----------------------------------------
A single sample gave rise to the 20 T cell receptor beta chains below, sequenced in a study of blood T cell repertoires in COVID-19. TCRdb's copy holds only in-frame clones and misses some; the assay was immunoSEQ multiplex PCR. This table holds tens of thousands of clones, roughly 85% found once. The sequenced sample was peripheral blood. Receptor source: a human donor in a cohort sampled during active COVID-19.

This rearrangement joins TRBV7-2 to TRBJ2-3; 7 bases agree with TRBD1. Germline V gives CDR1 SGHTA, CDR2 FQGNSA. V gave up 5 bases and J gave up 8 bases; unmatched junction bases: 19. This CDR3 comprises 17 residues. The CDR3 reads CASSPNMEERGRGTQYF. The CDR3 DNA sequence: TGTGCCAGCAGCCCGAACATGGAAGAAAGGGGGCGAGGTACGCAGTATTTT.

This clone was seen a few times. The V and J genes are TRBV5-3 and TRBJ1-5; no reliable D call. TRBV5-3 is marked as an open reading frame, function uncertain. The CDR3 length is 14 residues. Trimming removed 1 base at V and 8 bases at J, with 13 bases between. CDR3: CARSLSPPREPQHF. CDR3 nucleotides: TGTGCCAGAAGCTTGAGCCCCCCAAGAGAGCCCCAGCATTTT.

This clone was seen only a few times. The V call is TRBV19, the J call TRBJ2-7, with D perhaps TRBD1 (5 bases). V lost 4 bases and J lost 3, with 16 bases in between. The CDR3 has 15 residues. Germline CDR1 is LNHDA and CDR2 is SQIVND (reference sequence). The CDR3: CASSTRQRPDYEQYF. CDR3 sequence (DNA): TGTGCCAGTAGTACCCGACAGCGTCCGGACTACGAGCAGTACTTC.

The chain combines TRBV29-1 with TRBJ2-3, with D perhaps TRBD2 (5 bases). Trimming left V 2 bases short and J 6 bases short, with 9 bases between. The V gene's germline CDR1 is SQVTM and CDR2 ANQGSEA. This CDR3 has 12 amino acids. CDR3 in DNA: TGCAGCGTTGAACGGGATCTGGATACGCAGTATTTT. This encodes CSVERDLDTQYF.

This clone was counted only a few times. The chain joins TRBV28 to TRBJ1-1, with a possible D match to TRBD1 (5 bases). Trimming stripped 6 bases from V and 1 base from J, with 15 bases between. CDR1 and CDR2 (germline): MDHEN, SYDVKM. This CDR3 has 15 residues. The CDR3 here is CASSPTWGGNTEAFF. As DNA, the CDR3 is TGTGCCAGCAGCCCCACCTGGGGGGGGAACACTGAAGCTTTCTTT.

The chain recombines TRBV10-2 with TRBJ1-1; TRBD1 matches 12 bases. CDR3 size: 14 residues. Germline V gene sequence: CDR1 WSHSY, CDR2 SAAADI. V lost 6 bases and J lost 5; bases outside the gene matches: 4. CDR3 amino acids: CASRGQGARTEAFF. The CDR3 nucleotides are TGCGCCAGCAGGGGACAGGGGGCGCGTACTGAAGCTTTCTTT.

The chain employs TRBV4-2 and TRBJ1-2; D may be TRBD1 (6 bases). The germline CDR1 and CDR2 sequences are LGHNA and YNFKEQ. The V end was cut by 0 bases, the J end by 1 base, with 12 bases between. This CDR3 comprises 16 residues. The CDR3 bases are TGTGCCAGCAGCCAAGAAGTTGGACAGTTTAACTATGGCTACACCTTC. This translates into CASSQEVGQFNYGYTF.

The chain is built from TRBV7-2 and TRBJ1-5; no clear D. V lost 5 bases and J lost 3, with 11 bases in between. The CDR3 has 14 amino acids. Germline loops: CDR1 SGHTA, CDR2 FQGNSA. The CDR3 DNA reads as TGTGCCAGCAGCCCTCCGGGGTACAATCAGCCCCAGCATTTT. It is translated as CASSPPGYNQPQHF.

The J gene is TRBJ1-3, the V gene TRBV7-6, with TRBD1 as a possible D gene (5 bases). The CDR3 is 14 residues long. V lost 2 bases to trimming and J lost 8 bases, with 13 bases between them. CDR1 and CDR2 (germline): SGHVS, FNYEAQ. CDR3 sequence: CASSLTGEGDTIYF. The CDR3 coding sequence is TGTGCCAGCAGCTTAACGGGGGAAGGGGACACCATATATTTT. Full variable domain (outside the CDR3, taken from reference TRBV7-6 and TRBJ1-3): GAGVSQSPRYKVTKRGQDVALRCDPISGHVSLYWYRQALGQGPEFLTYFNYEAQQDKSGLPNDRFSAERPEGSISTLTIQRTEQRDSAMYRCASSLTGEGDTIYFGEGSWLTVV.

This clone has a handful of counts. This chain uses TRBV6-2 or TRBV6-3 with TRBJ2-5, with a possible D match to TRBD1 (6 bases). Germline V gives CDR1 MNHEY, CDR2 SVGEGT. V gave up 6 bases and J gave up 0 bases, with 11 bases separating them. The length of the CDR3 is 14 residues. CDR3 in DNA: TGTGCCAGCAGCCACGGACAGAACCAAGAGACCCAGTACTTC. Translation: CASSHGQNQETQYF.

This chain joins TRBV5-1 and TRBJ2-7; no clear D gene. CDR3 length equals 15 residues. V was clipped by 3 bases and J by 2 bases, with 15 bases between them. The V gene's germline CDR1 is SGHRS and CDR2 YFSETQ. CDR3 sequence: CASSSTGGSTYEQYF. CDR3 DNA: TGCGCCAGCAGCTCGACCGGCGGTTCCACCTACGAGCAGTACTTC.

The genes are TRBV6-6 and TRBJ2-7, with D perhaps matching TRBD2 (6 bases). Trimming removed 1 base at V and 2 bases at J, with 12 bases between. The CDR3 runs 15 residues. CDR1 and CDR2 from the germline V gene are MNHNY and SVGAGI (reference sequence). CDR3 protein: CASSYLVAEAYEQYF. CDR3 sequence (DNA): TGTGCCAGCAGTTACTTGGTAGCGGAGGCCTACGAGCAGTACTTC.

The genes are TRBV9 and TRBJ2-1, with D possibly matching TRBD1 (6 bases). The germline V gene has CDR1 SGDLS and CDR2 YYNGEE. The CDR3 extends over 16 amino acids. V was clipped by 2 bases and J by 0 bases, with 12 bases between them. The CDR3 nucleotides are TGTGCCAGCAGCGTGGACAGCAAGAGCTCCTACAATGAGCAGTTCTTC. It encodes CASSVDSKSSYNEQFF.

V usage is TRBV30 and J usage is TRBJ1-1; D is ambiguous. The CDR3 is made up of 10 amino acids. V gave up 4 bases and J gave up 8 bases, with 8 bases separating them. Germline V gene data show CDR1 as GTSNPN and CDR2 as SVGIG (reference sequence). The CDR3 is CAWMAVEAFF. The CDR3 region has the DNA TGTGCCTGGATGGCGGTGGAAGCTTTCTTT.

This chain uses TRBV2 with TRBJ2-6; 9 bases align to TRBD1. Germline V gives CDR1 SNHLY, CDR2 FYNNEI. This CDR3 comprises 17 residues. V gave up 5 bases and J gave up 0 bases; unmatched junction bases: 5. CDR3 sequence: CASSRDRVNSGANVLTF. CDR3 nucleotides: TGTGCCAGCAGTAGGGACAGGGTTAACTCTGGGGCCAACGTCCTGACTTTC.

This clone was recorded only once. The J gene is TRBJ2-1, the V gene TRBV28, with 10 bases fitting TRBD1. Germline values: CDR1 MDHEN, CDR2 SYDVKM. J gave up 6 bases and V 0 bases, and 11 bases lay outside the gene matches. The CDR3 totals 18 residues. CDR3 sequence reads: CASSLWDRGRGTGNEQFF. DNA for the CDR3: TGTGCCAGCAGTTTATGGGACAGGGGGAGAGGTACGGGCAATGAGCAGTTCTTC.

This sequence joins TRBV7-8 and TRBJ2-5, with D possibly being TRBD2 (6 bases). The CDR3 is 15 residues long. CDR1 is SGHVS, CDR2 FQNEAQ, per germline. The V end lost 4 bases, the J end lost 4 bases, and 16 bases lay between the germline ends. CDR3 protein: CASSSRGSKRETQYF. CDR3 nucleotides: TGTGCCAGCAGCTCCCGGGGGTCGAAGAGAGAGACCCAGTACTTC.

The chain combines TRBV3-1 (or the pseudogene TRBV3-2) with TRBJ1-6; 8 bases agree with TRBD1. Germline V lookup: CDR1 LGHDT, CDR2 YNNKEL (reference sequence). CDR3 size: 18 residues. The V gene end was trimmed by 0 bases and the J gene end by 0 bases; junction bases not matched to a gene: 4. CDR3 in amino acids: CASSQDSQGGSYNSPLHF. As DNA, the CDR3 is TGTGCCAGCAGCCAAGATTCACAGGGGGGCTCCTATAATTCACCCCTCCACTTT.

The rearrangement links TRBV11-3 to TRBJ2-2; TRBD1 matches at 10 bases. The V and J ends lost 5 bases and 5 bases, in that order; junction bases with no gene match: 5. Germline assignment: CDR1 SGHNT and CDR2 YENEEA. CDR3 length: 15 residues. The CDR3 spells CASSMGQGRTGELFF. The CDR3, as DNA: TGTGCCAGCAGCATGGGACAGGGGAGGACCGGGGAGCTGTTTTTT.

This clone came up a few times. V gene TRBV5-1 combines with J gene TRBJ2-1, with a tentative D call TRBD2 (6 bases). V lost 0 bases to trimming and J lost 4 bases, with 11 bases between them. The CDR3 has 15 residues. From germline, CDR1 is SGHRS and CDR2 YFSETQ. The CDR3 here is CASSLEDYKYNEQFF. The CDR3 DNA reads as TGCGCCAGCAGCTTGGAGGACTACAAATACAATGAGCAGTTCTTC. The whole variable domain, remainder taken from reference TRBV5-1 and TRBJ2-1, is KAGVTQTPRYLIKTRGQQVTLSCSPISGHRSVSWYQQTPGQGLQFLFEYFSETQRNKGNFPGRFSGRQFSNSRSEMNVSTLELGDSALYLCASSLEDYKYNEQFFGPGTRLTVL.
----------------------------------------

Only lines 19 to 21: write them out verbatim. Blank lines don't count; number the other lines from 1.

The chain combines TRBV3-1 (or the pseudogene TRBV3-2) with TRBJ1-6; 8 bases agree with TRBD1. Germline V lookup: CDR1 LGHDT, CDR2 YNNKEL (reference sequence). CDR3 size: 18 residues. The V gene end was trimmed by 0 bases and the J gene end by 0 bases; junction bases not matched to a gene: 4. CDR3 in amino acids: CASSQDSQGGSYNSPLHF. As DNA, the CDR3 is TGTGCCAGCAGCCAAGATTCACAGGGGGGCTCCTATAATTCACCCCTCCACTTT.

The rearrangement links TRBV11-3 to TRBJ2-2; TRBD1 matches at 10 bases. The V and J ends lost 5 bases and 5 bases, in that order; junction bases with no gene match: 5. Germline assignment: CDR1 SGHNT and CDR2 YENEEA. CDR3 length: 15 residues. The CDR3 spells CASSMGQGRTGELFF. The CDR3, as DNA: TGTGCCAGCAGCATGGGACAGGGGAGGACCGGGGAGCTGTTTTTT.

This clone came up a few times. V gene TRBV5-1 combines with J gene TRBJ2-1, with a tentative D call TRBD2 (6 bases). V lost 0 bases to trimming and J lost 4 bases, with 11 bases between them. The CDR3 has 15 residues. From germline, CDR1 is SGHRS and CDR2 YFSETQ. The CDR3 here is CASSLEDYKYNEQFF. The CDR3 DNA reads as TGCGCCAGCAGCTTGGAGGACTACAAATACAATGAGCAGTTCTTC. The whole variable domain, remainder taken from reference TRBV5-1 and TRBJ2-1, is KAGVTQTPRYLIKTRGQQVTLSCSPISGHRSVSWYQQTPGQGLQFLFEYFSETQRNKGNFPGRFSGRQFSNSRSEMNVSTLELGDSALYLCASSLEDYKYNEQFFGPGTRLTVL.